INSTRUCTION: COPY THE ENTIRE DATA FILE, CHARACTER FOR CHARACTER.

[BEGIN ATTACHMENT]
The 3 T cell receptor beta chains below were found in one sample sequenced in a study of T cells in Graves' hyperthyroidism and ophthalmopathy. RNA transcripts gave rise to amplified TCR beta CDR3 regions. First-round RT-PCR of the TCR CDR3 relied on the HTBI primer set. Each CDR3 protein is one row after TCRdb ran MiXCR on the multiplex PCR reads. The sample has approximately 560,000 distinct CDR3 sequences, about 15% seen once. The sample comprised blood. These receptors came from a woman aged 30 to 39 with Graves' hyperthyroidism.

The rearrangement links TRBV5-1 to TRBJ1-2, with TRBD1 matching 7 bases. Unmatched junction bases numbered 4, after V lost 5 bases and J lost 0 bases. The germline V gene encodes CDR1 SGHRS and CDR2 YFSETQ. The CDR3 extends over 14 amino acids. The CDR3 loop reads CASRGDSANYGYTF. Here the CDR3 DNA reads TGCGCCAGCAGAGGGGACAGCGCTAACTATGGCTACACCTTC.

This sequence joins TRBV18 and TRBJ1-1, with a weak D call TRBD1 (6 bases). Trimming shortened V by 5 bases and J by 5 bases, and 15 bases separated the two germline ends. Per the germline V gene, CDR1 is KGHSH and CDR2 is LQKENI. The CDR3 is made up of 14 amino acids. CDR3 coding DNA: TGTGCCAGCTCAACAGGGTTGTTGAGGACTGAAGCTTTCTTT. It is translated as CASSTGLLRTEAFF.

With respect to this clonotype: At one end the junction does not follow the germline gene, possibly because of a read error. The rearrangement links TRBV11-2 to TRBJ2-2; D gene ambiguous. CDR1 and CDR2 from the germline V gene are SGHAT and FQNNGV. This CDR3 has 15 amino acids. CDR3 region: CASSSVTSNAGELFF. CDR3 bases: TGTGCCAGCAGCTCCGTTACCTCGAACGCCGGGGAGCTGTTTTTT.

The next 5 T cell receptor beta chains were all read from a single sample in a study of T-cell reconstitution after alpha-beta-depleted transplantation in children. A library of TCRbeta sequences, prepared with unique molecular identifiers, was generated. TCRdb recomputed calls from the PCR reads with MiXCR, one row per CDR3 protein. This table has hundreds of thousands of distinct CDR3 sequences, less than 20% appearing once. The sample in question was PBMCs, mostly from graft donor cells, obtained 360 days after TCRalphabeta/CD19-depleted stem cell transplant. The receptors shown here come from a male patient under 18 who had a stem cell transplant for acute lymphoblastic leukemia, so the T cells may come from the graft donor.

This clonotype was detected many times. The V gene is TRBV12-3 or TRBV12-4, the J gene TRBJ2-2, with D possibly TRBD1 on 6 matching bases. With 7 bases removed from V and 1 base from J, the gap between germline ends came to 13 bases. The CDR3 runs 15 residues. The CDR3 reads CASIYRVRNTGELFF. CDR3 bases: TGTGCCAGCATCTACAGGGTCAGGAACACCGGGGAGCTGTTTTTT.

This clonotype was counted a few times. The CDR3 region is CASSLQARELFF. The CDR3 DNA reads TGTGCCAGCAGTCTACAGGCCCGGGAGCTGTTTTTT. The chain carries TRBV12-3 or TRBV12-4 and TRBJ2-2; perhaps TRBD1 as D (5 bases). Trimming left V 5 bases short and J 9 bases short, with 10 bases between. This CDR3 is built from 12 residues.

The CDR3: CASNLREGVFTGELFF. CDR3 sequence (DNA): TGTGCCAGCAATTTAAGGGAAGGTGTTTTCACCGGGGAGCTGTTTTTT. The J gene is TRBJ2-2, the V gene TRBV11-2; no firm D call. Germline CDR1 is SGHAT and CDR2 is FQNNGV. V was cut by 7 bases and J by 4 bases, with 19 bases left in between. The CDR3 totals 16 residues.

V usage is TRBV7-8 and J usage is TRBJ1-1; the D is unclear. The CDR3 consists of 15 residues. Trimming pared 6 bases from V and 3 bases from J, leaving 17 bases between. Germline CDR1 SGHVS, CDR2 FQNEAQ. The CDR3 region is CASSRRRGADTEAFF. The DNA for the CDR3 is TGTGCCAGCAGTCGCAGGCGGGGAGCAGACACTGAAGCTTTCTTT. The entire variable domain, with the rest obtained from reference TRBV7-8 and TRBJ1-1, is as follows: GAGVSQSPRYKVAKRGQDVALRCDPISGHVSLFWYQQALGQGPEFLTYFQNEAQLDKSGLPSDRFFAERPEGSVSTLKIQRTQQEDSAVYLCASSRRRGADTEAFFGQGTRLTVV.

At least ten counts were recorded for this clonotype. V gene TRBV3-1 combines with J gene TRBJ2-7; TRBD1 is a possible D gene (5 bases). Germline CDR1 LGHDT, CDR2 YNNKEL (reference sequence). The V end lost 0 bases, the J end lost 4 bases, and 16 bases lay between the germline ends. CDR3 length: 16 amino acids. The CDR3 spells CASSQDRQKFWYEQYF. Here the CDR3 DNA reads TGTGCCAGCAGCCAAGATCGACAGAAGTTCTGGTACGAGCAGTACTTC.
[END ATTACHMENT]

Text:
The 3 T cell receptor beta chains below were found in one sample sequenced in a study of T cells in Graves' hyperthyroidism and ophthalmopathy. RNA transcripts gave rise to amplified TCR beta CDR3 regions. First-round RT-PCR of the TCR CDR3 relied on the HTBI primer set. Each CDR3 protein is one row after TCRdb ran MiXCR on the multiplex PCR reads. The sample has approximately 560,000 distinct CDR3 sequences, about 15% seen once. The sample comprised blood. These receptors came from a woman aged 30 to 39 with Graves' hyperthyroidism.

The rearrangement links TRBV5-1 to TRBJ1-2, with TRBD1 matching 7 bases. Unmatched junction bases numbered 4, after V lost 5 bases and J lost 0 bases. The germline V gene encodes CDR1 SGHRS and CDR2 YFSETQ. The CDR3 extends over 14 amino acids. The CDR3 loop reads CASRGDSANYGYTF. Here the CDR3 DNA reads TGCGCCAGCAGAGGGGACAGCGCTAACTATGGCTACACCTTC.

This sequence joins TRBV18 and TRBJ1-1, with a weak D call TRBD1 (6 bases). Trimming shortened V by 5 bases and J by 5 bases, and 15 bases separated the two germline ends. Per the germline V gene, CDR1 is KGHSH and CDR2 is LQKENI. The CDR3 is made up of 14 amino acids. CDR3 coding DNA: TGTGCCAGCTCAACAGGGTTGTTGAGGACTGAAGCTTTCTTT. It is translated as CASSTGLLRTEAFF.

With respect to this clonotype: At one end the junction does not follow the germline gene, possibly because of a read error. The rearrangement links TRBV11-2 to TRBJ2-2; D gene ambiguous. CDR1 and CDR2 from the germline V gene are SGHAT and FQNNGV. This CDR3 has 15 amino acids. CDR3 region: CASSSVTSNAGELFF. CDR3 bases: TGTGCCAGCAGCTCCGTTACCTCGAACGCCGGGGAGCTGTTTTTT.

The next 5 T cell receptor beta chains were all read from a single sample in a study of T-cell reconstitution after alpha-beta-depleted transplantation in children. A library of TCRbeta sequences, prepared with unique molecular identifiers, was generated. TCRdb recomputed calls from the PCR reads with MiXCR, one row per CDR3 protein. This table has hundreds of thousands of distinct CDR3 sequences, less than 20% appearing once. The sample in question was PBMCs, mostly from graft donor cells, obtained 360 days after TCRalphabeta/CD19-depleted stem cell transplant. The receptors shown here come from a male patient under 18 who had a stem cell transplant for acute lymphoblastic leukemia, so the T cells may come from the graft donor.

This clonotype was detected many times. The V gene is TRBV12-3 or TRBV12-4, the J gene TRBJ2-2, with D possibly TRBD1 on 6 matching bases. With 7 bases removed from V and 1 base from J, the gap between germline ends came to 13 bases. The CDR3 runs 15 residues. The CDR3 reads CASIYRVRNTGELFF. CDR3 bases: TGTGCCAGCATCTACAGGGTCAGGAACACCGGGGAGCTGTTTTTT.

This clonotype was counted a few times. The CDR3 region is CASSLQARELFF. The CDR3 DNA reads TGTGCCAGCAGTCTACAGGCCCGGGAGCTGTTTTTT. The chain carries TRBV12-3 or TRBV12-4 and TRBJ2-2; perhaps TRBD1 as D (5 bases). Trimming left V 5 bases short and J 9 bases short, with 10 bases between. This CDR3 is built from 12 residues.

The CDR3: CASNLREGVFTGELFF. CDR3 sequence (DNA): TGTGCCAGCAATTTAAGGGAAGGTGTTTTCACCGGGGAGCTGTTTTTT. The J gene is TRBJ2-2, the V gene TRBV11-2; no firm D call. Germline CDR1 is SGHAT and CDR2 is FQNNGV. V was cut by 7 bases and J by 4 bases, with 19 bases left in between. The CDR3 totals 16 residues.

V usage is TRBV7-8 and J usage is TRBJ1-1; the D is unclear. The CDR3 consists of 15 residues. Trimming pared 6 bases from V and 3 bases from J, leaving 17 bases between. Germline CDR1 SGHVS, CDR2 FQNEAQ. The CDR3 region is CASSRRRGADTEAFF. The DNA for the CDR3 is TGTGCCAGCAGTCGCAGGCGGGGAGCAGACACTGAAGCTTTCTTT. The entire variable domain, with the rest obtained from reference TRBV7-8 and TRBJ1-1, is as follows: GAGVSQSPRYKVAKRGQDVALRCDPISGHVSLFWYQQALGQGPEFLTYFQNEAQLDKSGLPSDRFFAERPEGSVSTLKIQRTQQEDSAVYLCASSRRRGADTEAFFGQGTRLTVV.

At least ten counts were recorded for this clonotype. V gene TRBV3-1 combines with J gene TRBJ2-7; TRBD1 is a possible D gene (5 bases). Germline CDR1 LGHDT, CDR2 YNNKEL (reference sequence). The V end lost 0 bases, the J end lost 4 bases, and 16 bases lay between the germline ends. CDR3 length: 16 amino acids. The CDR3 spells CASSQDRQKFWYEQYF. Here the CDR3 DNA reads TGTGCCAGCAGCCAAGATCGACAGAAGTTCTGGTACGAGCAGTACTTC.